Mathematics in Nature: Modeling Patterns in the Natural World

Front Cover
Princeton University Press, Sep 10, 2006 - Mathematics - 360 pages
0 Reviews

From rainbows, river meanders, and shadows to spider webs, honeycombs, and the markings on animal coats, the visible world is full of patterns that can be described mathematically. Examining such readily observable phenomena, this book introduces readers to the beauty of nature as revealed by mathematics and the beauty of mathematics as revealed in nature.

Generously illustrated, written in an informal style, and replete with examples from everyday life, Mathematics in Nature is an excellent and undaunting introduction to the ideas and methods of mathematical modeling. It illustrates how mathematics can be used to formulate and solve puzzles observed in nature and to interpret the solutions. In the process, it teaches such topics as the art of estimation and the effects of scale, particularly what happens as things get bigger. Readers will develop an understanding of the symbiosis that exists between basic scientific principles and their mathematical expressions as well as a deeper appreciation for such natural phenomena as cloud formations, halos and glories, tree heights and leaf patterns, butterfly and moth wings, and even puddles and mud cracks.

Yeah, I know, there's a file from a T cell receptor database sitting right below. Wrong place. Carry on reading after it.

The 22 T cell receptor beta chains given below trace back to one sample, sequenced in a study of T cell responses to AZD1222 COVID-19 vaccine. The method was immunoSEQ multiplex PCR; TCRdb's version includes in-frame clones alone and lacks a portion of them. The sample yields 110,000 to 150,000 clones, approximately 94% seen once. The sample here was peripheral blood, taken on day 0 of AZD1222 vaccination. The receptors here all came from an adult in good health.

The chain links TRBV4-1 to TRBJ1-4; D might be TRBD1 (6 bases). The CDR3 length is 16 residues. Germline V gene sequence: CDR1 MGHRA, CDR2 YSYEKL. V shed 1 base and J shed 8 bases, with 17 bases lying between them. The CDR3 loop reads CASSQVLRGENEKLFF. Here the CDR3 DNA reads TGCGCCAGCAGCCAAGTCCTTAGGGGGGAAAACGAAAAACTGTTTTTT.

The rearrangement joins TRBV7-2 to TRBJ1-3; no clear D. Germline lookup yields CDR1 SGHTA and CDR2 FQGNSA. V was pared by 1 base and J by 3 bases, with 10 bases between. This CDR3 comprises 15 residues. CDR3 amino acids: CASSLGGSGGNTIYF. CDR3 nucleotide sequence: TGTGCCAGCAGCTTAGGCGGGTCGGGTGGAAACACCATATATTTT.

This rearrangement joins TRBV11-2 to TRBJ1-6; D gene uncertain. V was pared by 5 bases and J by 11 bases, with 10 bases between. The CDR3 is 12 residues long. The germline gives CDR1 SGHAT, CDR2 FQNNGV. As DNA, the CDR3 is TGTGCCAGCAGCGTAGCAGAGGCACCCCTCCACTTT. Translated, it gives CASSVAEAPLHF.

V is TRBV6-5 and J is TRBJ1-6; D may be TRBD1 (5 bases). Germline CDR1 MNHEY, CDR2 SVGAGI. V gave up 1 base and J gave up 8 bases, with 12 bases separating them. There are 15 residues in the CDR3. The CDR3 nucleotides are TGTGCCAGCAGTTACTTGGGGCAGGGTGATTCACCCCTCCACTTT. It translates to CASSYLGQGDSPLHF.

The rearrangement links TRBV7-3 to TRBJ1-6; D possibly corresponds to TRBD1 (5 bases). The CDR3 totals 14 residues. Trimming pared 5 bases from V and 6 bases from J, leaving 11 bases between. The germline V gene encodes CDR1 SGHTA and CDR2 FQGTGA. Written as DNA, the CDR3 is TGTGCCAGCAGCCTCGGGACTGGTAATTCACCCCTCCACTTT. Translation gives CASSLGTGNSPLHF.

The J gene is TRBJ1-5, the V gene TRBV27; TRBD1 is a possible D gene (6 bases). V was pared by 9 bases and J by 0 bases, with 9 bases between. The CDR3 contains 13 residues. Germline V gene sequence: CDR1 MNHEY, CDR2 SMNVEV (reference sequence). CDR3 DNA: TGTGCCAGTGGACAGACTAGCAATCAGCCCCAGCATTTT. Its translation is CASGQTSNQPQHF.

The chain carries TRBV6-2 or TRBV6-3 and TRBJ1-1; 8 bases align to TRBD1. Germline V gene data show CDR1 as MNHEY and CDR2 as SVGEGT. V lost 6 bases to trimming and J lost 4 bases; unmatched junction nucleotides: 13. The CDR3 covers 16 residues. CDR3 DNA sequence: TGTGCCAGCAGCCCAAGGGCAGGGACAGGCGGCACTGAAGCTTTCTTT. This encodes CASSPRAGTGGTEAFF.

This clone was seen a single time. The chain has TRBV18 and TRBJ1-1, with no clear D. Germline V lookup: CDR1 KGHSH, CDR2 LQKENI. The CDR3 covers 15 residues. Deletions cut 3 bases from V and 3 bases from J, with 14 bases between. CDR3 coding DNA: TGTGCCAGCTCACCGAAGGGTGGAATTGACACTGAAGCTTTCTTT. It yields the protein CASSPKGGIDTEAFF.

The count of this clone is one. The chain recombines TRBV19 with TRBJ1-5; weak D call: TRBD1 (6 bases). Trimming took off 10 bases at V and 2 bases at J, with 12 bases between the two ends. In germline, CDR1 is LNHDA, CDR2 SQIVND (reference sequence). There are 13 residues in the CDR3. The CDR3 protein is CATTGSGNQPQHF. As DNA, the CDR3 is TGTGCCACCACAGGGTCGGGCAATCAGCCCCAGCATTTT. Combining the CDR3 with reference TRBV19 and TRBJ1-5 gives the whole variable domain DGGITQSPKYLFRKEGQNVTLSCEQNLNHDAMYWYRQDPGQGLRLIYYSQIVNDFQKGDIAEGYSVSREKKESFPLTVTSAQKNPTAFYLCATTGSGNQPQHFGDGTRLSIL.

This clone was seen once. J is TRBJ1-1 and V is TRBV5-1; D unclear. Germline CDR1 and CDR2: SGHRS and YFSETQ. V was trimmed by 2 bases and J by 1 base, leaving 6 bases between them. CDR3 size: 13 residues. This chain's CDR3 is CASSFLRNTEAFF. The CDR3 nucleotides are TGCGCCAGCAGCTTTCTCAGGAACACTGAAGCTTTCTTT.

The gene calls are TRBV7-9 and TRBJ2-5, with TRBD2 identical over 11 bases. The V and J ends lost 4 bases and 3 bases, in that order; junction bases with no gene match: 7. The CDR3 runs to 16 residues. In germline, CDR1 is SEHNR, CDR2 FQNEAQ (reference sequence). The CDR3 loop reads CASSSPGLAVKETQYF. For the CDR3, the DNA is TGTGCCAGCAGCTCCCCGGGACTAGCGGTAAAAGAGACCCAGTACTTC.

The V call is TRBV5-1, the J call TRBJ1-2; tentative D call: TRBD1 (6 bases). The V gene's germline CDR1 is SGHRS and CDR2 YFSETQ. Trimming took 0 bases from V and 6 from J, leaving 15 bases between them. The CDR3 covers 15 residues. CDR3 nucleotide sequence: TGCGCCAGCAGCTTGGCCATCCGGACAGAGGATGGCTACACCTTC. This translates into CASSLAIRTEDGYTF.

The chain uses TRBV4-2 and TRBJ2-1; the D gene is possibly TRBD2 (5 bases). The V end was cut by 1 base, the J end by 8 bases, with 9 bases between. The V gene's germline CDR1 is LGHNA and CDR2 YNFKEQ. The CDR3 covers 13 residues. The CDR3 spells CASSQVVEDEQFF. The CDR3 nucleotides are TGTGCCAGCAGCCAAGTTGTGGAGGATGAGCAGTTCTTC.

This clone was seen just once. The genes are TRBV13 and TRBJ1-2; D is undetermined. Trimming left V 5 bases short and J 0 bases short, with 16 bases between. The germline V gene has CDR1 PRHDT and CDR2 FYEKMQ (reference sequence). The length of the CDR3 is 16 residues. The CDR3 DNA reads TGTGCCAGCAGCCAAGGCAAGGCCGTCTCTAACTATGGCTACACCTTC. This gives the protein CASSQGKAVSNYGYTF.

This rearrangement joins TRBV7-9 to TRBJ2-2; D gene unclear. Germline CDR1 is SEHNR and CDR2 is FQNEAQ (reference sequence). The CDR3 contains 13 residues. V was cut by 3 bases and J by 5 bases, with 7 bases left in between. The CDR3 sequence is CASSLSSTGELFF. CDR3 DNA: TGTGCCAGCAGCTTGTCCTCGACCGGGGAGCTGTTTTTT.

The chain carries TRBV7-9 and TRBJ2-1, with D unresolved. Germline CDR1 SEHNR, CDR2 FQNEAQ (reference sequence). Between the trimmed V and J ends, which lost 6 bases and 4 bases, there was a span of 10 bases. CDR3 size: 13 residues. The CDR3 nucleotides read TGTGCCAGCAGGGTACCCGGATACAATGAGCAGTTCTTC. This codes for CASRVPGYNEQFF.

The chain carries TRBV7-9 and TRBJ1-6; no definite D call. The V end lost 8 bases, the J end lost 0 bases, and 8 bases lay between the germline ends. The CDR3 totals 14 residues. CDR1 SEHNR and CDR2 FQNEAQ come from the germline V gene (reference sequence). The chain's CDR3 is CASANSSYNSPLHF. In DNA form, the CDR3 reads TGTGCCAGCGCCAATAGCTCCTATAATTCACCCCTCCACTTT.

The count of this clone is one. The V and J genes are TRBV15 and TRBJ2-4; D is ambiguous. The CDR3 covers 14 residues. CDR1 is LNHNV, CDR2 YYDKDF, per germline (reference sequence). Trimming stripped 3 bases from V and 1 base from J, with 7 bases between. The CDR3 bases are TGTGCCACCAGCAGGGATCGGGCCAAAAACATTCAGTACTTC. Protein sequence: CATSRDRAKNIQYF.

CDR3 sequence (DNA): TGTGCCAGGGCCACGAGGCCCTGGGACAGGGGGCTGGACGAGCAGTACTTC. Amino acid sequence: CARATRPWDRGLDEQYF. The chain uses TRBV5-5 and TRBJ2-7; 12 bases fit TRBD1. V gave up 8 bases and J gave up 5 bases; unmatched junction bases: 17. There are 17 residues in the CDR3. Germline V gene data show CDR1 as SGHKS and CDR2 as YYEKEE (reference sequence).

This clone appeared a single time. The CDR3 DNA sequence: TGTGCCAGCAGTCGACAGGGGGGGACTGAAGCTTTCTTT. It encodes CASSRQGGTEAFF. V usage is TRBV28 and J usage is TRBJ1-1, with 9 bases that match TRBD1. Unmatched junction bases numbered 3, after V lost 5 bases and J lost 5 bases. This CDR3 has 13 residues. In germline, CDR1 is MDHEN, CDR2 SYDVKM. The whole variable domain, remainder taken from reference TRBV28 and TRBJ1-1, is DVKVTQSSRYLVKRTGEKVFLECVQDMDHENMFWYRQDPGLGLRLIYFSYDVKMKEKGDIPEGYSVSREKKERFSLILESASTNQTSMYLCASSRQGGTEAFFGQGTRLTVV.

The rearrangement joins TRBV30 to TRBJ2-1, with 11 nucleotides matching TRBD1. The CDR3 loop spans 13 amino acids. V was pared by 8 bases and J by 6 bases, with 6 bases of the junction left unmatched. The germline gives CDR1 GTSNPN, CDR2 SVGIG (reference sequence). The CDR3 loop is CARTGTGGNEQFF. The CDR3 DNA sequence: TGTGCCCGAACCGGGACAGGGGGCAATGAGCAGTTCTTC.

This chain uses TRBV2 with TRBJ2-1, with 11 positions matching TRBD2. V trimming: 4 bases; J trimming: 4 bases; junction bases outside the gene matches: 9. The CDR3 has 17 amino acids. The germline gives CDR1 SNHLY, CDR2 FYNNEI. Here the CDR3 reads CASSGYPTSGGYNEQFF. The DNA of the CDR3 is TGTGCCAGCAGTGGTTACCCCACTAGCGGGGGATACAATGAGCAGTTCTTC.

Developed out of a university course, this book makes an ideal supplemental text for courses in applied mathematics and mathematical modeling. It will also appeal to mathematics educators and enthusiasts at all levels, and is designed so that it can be dipped into at leisure.

 

What people are saying - Write a review

We haven't found any reviews in the usual places.

Contents

The Confluence of Nature and Mathematical Modeling
1
Estimation The Power of Arithmetic in Solving Fermi Problems
17
Shape Size and Similarity The Problem of Scale
31
Meteorological Optics I Shadows Crepuscular Rays and Related Optical Phenomena
57
Meteorological Optics II A Calculus I Approach to Rainbows Halos and Glories
80
Clouds Sand Dunes and Hurricanes
118
Linear Waves of All Kinds
139
Stability
173
The Fibonacci Sequence and the Golden Ratio 964
213
Bees Honeycombs Bubbles and Mud Cracks
231
River Meanders Branching Patterns and Trees
254
Bird Flight
295
How Did the Leopard Get Its Spots?
309
Fractals An Appetite Whetter
336
BIBLIOGRAPHY
341
INDEX
356

Bores and Nonlinear Waves
194

Other editions - View all

Common terms and phrases

About the author (2006)

John A. Adam is professor of mathematics at Old Dominion University. He is the author of "A Mathematical Nature Walk" and "Mathematics in Nature", and coauthor of "Guesstimation: Solving the World's Problems on the Back of a Cocktail Napkin" (all Princeton).

Bibliographic information